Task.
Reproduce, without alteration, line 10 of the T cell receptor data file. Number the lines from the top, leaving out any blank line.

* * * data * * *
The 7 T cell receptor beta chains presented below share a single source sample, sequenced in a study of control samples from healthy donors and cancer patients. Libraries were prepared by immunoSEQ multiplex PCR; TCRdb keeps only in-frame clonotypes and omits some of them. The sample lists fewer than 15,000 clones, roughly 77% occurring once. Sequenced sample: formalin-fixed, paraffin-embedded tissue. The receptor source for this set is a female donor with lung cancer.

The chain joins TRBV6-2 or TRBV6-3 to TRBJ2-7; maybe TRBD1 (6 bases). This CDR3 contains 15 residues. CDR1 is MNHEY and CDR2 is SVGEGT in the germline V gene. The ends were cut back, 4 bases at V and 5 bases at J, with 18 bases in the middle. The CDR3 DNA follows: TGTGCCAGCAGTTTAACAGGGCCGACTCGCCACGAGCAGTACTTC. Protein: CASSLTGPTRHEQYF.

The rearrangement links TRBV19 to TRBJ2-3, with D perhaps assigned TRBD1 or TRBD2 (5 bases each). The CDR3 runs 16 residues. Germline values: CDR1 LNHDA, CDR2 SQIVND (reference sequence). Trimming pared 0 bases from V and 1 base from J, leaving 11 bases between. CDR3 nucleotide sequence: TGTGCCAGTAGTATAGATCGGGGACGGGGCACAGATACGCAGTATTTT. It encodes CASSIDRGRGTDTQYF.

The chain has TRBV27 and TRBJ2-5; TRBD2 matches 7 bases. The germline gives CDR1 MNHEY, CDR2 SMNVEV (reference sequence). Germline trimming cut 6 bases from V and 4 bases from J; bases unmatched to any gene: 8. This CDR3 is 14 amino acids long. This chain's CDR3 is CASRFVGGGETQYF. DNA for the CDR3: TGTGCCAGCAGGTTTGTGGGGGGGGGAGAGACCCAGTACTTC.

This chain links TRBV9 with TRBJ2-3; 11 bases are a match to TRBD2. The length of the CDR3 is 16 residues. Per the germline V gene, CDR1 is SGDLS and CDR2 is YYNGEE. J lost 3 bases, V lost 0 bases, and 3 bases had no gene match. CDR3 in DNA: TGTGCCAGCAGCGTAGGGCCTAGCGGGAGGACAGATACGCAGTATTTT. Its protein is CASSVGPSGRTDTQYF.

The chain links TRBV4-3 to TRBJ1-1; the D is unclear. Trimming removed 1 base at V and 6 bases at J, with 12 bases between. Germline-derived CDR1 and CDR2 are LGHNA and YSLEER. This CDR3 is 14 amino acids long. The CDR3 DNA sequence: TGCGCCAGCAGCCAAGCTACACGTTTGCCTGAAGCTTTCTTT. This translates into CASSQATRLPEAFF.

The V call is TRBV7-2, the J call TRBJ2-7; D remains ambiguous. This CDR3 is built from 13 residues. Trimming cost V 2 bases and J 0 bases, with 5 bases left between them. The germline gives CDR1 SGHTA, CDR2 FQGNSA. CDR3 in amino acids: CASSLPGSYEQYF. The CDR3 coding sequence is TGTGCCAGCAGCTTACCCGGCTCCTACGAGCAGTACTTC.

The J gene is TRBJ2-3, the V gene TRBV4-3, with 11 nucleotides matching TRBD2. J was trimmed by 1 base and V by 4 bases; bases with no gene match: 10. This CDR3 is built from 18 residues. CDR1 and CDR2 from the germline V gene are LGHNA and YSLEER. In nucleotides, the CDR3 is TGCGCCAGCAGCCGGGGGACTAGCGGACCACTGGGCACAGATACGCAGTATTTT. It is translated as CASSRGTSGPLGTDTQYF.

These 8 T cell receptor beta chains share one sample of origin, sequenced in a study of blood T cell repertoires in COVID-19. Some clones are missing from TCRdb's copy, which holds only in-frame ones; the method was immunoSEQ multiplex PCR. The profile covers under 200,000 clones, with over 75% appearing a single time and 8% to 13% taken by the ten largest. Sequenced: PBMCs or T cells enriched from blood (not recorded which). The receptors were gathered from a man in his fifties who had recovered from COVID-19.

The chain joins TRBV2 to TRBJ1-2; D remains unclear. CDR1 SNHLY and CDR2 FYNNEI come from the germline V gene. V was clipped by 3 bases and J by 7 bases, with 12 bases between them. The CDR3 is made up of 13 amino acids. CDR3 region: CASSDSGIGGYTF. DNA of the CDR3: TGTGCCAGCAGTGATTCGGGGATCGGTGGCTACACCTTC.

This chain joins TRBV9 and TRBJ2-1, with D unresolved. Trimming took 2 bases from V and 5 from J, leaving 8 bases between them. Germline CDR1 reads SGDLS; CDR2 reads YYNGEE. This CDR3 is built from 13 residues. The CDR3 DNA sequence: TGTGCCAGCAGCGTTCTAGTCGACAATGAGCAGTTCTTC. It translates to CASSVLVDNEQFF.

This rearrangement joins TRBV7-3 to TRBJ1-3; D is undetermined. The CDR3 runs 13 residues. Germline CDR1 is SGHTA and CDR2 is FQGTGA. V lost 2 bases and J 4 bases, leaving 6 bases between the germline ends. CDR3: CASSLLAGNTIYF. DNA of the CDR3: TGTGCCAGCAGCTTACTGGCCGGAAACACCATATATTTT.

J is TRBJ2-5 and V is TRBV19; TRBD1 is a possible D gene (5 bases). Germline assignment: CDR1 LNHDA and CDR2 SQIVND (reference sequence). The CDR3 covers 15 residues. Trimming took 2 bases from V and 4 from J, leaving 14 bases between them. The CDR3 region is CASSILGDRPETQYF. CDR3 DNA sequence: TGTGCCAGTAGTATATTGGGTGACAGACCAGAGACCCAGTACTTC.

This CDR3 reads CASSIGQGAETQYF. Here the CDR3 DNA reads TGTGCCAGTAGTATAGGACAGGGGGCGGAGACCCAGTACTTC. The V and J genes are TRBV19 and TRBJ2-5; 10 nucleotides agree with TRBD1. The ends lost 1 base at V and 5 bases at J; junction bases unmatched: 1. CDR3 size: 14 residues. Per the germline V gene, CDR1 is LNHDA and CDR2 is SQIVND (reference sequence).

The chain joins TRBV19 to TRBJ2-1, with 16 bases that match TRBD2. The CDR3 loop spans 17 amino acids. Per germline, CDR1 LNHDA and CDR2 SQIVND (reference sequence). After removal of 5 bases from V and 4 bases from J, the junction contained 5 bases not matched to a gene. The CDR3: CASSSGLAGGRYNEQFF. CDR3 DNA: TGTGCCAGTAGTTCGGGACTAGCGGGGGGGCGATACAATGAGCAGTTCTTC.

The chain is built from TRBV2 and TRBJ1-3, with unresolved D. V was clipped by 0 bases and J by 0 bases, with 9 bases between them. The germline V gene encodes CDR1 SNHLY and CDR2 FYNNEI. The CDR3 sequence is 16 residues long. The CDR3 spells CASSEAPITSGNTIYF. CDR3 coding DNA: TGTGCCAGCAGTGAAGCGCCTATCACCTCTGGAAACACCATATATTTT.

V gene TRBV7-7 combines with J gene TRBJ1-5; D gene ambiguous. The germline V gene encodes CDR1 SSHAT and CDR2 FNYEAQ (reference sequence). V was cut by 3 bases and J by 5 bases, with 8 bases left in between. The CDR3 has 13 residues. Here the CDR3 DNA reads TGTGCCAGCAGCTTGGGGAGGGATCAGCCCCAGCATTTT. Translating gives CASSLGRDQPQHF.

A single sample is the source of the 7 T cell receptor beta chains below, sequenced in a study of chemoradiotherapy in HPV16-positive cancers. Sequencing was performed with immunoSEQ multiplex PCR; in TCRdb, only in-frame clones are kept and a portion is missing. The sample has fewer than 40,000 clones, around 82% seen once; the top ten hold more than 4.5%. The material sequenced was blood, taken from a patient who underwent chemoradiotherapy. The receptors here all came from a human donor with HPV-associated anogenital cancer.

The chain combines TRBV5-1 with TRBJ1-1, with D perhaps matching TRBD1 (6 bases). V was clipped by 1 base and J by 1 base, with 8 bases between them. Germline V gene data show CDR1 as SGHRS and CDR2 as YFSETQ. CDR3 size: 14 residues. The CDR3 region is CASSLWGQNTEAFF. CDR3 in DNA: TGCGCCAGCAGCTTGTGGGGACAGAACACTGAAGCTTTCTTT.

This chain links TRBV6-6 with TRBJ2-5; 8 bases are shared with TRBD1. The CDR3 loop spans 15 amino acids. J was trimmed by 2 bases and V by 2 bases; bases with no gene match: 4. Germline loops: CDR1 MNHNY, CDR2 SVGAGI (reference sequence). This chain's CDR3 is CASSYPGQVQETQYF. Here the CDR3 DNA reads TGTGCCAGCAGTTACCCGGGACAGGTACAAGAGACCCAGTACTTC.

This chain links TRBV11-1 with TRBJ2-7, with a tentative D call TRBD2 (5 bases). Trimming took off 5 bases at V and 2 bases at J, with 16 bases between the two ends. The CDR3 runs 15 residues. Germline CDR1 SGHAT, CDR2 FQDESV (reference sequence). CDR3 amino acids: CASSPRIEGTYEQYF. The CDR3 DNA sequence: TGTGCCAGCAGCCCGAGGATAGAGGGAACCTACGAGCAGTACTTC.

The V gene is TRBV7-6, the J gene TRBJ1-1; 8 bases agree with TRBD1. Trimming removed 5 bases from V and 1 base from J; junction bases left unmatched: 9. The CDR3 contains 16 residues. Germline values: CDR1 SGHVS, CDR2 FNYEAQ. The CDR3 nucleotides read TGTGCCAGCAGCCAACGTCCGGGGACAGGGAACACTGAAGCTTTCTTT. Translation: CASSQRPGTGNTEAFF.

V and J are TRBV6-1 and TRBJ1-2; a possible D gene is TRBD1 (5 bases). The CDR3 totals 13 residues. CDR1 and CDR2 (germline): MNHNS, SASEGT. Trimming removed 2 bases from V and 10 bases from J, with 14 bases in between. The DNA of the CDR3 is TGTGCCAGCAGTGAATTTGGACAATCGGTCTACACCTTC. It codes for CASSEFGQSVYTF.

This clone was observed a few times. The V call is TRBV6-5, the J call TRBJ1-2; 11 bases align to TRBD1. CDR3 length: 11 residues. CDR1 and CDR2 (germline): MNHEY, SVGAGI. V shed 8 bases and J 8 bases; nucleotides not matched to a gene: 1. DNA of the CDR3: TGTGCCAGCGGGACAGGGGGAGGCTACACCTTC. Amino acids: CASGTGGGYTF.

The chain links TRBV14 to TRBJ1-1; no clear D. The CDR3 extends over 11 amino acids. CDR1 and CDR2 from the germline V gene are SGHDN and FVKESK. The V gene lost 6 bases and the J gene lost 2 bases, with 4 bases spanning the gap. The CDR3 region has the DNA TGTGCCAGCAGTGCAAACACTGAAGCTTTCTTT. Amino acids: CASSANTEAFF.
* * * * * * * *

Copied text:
The chain joins TRBV2 to TRBJ1-2; D remains unclear. CDR1 SNHLY and CDR2 FYNNEI come from the germline V gene. V was clipped by 3 bases and J by 7 bases, with 12 bases between them. The CDR3 is made up of 13 amino acids. CDR3 region: CASSDSGIGGYTF. DNA of the CDR3: TGTGCCAGCAGTGATTCGGGGATCGGTGGCTACACCTTC.